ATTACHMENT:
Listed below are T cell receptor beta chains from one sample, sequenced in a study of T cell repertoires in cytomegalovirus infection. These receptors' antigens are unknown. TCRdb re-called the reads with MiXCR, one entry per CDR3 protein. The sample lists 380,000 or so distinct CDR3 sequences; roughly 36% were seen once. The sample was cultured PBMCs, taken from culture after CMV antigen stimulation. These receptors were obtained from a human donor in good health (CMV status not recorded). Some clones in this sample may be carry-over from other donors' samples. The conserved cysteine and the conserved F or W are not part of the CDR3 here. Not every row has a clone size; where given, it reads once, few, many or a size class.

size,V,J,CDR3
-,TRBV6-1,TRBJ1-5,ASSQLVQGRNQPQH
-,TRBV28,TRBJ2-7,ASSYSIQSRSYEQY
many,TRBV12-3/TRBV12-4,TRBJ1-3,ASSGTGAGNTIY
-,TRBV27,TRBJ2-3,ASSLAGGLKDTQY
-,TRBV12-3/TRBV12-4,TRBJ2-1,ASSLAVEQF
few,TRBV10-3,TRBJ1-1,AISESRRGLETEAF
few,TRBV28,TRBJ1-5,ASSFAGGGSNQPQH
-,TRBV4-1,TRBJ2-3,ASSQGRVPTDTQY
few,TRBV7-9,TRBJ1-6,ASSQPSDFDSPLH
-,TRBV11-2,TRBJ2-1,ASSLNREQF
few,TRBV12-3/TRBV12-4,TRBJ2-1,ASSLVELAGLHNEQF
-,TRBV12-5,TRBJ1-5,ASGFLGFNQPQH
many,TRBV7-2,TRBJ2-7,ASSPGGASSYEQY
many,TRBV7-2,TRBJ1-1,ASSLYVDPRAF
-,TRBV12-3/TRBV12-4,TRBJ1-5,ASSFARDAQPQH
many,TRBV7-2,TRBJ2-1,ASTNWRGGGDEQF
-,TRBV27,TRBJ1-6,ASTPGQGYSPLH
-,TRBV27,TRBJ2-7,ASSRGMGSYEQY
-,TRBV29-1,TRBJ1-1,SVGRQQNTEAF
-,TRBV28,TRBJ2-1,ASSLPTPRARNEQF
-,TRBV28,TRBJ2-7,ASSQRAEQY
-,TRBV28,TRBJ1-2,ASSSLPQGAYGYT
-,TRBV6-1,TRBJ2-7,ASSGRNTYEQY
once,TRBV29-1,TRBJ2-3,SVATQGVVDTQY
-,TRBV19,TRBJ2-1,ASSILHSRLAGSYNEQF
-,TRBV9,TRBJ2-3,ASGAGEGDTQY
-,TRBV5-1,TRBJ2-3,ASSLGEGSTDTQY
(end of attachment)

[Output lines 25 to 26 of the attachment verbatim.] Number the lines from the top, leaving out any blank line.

-,TRBV6-1,TRBJ2-7,ASSGRNTYEQY
once,TRBV29-1,TRBJ2-3,SVATQGVVDTQY